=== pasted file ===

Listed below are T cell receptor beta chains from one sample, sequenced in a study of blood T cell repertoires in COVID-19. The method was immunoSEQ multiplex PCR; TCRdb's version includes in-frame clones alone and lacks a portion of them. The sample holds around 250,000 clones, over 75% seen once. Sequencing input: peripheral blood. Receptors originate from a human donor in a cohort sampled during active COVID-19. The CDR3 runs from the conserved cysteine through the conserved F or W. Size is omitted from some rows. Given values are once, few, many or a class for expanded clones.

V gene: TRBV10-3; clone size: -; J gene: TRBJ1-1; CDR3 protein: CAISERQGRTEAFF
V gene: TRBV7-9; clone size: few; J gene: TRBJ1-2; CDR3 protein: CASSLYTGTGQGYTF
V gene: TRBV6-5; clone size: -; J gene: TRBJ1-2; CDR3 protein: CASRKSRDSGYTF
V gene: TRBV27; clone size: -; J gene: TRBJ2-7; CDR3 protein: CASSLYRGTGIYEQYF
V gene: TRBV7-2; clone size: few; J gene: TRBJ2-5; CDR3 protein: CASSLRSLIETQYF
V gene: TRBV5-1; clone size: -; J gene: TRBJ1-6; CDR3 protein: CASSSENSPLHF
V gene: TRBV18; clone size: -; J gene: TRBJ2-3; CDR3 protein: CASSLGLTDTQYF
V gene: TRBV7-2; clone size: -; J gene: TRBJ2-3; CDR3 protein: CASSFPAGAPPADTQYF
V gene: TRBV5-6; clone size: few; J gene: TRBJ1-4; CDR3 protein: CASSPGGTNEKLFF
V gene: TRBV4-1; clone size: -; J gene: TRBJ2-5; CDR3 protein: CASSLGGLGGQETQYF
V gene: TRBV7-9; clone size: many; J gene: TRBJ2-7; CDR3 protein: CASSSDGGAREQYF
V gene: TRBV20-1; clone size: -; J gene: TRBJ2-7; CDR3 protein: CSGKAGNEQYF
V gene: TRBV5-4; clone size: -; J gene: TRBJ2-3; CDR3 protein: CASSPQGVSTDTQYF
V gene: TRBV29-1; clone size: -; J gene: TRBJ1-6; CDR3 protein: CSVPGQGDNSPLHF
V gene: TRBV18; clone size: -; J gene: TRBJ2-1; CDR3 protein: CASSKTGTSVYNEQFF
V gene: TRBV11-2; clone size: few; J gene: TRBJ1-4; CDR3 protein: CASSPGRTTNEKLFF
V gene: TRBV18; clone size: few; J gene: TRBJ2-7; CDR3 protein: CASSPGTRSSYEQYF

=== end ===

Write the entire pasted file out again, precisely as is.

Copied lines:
Listed below are T cell receptor beta chains from one sample, sequenced in a study of blood T cell repertoires in COVID-19. The method was immunoSEQ multiplex PCR; TCRdb's version includes in-frame clones alone and lacks a portion of them. The sample holds around 250,000 clones, over 75% seen once. Sequencing input: peripheral blood. Receptors originate from a human donor in a cohort sampled during active COVID-19. The CDR3 runs from the conserved cysteine through the conserved F or W. Size is omitted from some rows. Given values are once, few, many or a class for expanded clones.

V gene: TRBV10-3; clone size: -; J gene: TRBJ1-1; CDR3 protein: CAISERQGRTEAFF
V gene: TRBV7-9; clone size: few; J gene: TRBJ1-2; CDR3 protein: CASSLYTGTGQGYTF
V gene: TRBV6-5; clone size: -; J gene: TRBJ1-2; CDR3 protein: CASRKSRDSGYTF
V gene: TRBV27; clone size: -; J gene: TRBJ2-7; CDR3 protein: CASSLYRGTGIYEQYF
V gene: TRBV7-2; clone size: few; J gene: TRBJ2-5; CDR3 protein: CASSLRSLIETQYF
V gene: TRBV5-1; clone size: -; J gene: TRBJ1-6; CDR3 protein: CASSSENSPLHF
V gene: TRBV18; clone size: -; J gene: TRBJ2-3; CDR3 protein: CASSLGLTDTQYF
V gene: TRBV7-2; clone size: -; J gene: TRBJ2-3; CDR3 protein: CASSFPAGAPPADTQYF
V gene: TRBV5-6; clone size: few; J gene: TRBJ1-4; CDR3 protein: CASSPGGTNEKLFF
V gene: TRBV4-1; clone size: -; J gene: TRBJ2-5; CDR3 protein: CASSLGGLGGQETQYF
V gene: TRBV7-9; clone size: many; J gene: TRBJ2-7; CDR3 protein: CASSSDGGAREQYF
V gene: TRBV20-1; clone size: -; J gene: TRBJ2-7; CDR3 protein: CSGKAGNEQYF
V gene: TRBV5-4; clone size: -; J gene: TRBJ2-3; CDR3 protein: CASSPQGVSTDTQYF
V gene: TRBV29-1; clone size: -; J gene: TRBJ1-6; CDR3 protein: CSVPGQGDNSPLHF
V gene: TRBV18; clone size: -; J gene: TRBJ2-1; CDR3 protein: CASSKTGTSVYNEQFF
V gene: TRBV11-2; clone size: few; J gene: TRBJ1-4; CDR3 protein: CASSPGRTTNEKLFF
V gene: TRBV18; clone size: few; J gene: TRBJ2-7; CDR3 protein: CASSPGTRSSYEQYF